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Safety Relay

03/23/2017 10:56 AM

Does anyone know where i can locate some good documentation on how a safety relay works?

or perhaps a video somewhere?

I have done some preliminary searching but have not really found much except advertisements. Im trying to understand how this thing works in a general sense

Thanks

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Anonymous Poster #1
#1

Re: safety relay

03/23/2017 11:00 AM

Try here.

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#2
In reply to #1

Re: safety relay

03/23/2017 11:08 AM

Thanks, yes i have read that

looking for more technical circuit description

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Anonymous Poster #1
#3
In reply to #2

Re: safety relay

03/23/2017 11:12 AM

One of the documents in the References has 14 authors, all named.

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Anonymous Poster #1
#4

Re: safety relay

03/23/2017 11:26 AM

There are at least 20 videos on this topic in YouTube.

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#6
In reply to #4

Re: safety relay

03/23/2017 12:08 PM

They are all advertisements as i have stated above

They are nothing but sales videos made by the manufacture

I have watched many of them

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#7
In reply to #6

Re: safety relay

03/23/2017 12:23 PM

Have you tried, "HOW THINGS WORK"?

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Anonymous Poster #1
#18
In reply to #6

Re: safety relay

03/23/2017 1:47 PM

No-one knew that until you said so.

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#19
In reply to #18

Re: safety relay

03/23/2017 1:51 PM

yeah yeah very phunny!

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#5

Re: safety relay

03/23/2017 11:35 AM

It really depends on the context of where you are and what you are operating.

Put your searches into the context of your working environment where you will apply these "safety relays".

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#8

Re: safety relay

03/23/2017 12:30 PM

I know this is not a safety relay but can someone tell me what the OL part of this circuit is suppose to represent?

That is a true of off

I was thinking it was an Estop but since Estops are almost always normally closed that makes no sense.

The text says during a fault the current could weld the contact shut

Where is that happening in this picture? No need to explain how the Seal in logic works on the start. That part i get. I just dont understand the OL part

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#9
In reply to #8

Re: safety relay

03/23/2017 12:46 PM
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#10
In reply to #9

Re: safety relay

03/23/2017 12:52 PM

If you have time could you elaborate?

The link you sent me encompasses a lifetime of information

I could spend the next week digging through it. If anyone has time to explain a basic over view that would be helpful

Thanks

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Anonymous Poster #1
#11
In reply to #10

Re: safety relay

03/23/2017 1:12 PM

You've watched all the videos.

You've read all the literature.

You've spoken to all the authors.

What more do you want?

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#14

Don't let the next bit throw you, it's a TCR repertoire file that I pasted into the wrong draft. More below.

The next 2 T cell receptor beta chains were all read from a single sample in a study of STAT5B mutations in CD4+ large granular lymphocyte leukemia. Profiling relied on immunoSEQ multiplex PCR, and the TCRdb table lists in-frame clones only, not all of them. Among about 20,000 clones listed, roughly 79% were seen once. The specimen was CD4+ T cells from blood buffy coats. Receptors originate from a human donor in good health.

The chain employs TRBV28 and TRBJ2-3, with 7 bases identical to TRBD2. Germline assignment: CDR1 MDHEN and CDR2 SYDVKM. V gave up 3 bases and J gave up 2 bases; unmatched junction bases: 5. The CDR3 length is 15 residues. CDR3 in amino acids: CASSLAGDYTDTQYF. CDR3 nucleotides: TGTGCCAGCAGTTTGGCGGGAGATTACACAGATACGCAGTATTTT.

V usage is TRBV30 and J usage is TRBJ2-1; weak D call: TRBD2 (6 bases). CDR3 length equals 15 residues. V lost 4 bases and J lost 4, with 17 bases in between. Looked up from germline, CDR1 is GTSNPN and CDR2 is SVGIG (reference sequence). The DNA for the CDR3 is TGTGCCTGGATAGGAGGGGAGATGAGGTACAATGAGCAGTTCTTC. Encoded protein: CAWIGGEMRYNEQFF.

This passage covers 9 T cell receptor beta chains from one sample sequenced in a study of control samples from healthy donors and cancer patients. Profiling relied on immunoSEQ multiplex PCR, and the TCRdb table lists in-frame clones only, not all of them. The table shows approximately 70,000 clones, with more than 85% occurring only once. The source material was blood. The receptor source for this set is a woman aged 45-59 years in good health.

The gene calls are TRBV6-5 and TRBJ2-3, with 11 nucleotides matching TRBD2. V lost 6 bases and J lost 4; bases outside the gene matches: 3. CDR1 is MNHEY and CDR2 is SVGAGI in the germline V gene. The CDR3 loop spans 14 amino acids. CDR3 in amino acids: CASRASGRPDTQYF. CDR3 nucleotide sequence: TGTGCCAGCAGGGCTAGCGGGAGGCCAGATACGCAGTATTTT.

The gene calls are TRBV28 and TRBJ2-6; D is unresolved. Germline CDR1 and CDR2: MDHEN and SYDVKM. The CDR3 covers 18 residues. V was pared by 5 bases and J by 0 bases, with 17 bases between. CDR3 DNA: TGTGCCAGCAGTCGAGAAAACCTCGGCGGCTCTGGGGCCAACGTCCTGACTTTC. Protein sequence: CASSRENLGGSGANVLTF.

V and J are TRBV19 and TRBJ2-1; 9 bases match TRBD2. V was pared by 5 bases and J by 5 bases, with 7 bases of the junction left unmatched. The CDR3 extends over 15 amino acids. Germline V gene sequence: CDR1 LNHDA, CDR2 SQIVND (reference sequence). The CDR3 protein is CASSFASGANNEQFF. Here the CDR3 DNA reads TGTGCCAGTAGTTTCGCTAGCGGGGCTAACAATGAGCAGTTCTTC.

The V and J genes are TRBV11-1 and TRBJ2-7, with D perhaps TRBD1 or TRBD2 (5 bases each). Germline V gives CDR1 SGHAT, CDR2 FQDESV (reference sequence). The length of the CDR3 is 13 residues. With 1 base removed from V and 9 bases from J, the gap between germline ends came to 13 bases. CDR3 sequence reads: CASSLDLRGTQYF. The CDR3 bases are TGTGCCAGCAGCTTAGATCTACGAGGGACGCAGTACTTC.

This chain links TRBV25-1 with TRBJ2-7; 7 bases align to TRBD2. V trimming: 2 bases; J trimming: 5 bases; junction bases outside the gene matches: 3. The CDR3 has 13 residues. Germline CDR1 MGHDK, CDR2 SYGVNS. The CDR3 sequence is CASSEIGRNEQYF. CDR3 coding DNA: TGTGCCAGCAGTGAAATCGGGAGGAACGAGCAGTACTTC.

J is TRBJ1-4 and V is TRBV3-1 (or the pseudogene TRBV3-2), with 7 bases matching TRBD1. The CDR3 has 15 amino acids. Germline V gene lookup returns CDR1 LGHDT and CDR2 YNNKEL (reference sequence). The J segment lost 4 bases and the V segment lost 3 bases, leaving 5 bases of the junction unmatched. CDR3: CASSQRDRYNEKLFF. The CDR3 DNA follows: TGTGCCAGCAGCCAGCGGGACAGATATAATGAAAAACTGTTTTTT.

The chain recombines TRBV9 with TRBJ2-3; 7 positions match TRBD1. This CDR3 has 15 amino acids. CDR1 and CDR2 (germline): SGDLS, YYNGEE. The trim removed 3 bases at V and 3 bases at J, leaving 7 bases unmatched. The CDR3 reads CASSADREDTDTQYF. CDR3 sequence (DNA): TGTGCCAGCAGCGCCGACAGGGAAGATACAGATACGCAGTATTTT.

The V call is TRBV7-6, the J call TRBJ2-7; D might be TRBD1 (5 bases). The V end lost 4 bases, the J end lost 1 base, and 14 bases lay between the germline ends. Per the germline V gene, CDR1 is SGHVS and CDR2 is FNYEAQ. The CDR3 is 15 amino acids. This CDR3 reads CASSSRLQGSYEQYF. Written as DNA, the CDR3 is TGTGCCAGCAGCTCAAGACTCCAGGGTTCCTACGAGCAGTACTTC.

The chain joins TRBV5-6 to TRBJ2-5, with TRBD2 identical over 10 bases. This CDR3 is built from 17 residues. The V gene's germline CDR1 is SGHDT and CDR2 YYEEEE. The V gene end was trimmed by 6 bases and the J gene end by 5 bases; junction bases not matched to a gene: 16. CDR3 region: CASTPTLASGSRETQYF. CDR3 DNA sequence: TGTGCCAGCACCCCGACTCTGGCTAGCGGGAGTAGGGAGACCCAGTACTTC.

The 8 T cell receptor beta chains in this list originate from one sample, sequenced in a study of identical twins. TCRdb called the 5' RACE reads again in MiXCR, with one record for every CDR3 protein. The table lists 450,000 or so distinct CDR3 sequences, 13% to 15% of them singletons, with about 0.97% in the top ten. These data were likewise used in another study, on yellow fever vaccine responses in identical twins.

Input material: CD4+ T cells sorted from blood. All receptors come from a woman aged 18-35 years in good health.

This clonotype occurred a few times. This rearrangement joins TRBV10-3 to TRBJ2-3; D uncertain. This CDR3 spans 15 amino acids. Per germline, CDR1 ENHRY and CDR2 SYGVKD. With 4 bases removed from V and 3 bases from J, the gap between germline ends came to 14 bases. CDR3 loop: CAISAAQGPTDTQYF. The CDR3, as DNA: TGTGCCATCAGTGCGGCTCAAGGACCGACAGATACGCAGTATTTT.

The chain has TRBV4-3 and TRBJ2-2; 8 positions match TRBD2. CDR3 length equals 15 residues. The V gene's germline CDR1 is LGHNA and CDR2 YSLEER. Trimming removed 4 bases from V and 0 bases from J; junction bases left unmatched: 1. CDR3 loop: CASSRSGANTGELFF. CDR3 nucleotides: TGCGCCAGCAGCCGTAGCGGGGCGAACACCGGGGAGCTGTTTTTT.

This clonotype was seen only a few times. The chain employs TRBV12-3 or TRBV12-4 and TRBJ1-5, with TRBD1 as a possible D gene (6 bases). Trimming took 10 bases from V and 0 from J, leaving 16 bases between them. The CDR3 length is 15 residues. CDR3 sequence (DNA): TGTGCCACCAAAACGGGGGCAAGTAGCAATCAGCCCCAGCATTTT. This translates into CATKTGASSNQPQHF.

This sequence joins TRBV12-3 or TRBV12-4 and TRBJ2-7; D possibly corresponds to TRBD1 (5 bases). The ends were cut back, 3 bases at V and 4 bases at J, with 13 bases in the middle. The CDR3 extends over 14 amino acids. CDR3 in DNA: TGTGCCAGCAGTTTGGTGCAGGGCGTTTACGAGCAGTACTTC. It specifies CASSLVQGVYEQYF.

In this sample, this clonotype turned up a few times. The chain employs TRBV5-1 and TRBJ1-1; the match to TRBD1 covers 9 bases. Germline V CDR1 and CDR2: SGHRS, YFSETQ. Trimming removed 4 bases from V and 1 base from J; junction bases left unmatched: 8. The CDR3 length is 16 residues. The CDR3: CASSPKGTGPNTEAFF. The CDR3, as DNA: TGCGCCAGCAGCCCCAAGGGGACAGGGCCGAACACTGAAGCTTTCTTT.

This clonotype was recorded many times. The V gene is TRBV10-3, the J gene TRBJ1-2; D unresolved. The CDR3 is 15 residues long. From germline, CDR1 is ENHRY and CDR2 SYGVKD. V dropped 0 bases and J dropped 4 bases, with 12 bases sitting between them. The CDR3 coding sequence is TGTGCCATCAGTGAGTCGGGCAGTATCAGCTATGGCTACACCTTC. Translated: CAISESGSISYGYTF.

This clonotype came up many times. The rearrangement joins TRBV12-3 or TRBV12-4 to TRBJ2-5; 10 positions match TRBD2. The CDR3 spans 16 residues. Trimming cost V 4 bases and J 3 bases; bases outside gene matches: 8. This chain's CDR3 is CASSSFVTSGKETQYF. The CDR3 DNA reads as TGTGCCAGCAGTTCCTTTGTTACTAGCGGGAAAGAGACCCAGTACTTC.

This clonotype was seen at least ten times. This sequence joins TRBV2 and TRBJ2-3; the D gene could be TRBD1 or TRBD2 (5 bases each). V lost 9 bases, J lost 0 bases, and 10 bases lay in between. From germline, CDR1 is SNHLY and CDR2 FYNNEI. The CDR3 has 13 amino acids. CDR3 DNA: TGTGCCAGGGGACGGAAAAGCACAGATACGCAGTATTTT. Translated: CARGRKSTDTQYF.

In reply to #10

Re: safety relay

03/23/2017 1:24 PM

The tutelage you desire requires a mentor that can relate in real time over an extended period of time, you need to find one...Offer to help someone for free, if necessary, to gain the knowledge...most everyone likes a dedicated helper...

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#12
In reply to #8

Re: safety relay

03/23/2017 1:13 PM

The OL relay is normally open, but when temperature goes high (if it is a thermal relay on your 220-240 V 1Ph motor), it switches open, thus disabling current through motor, until it can be reset.

As to welded CR(b) contacts, there should be an estop relay added for just that reason, in series with CR(b). Your stop button is not an estop button.

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#13
In reply to #12

Re: safety relay

03/23/2017 1:22 PM

Thank you james for taking the time

Just what i was looking for.

Thanks very much

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#15
In reply to #12

Re: safety relay

03/23/2017 1:33 PM

Also James

I was just watching a video on Thermal OL relay

The video claimed they were Normally closed.

Is there no standard? and could possibly be either?

Normally closed to me seems like a more desirable idea.

Can you tell me more about the Estop "relay"

we all know an Estop is just a NC switch so what is an estop relay?

Perhaps im looking at a bad picture and should find a better one to exmaine?

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#16
In reply to #15

Re: safety relay

03/23/2017 1:42 PM

If CR(b) fails to open (welded contacts), then normal stop will fail to operate the relay.

IF OLR opens, generally, it is time to wake up and re-think that entire set-up. OL situation when motor output shaft power is far exceeded (along with usually higher ambient temperature), such that the motor in question will overheat, then the NC OL trip opens the source legs to motor, so that one might later start over.

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#17
In reply to #15

Re: safety relay

03/23/2017 1:46 PM

A thermal overload would be closed at ambient temperature, opening on high temperature, which is standard for thermal overload contacts.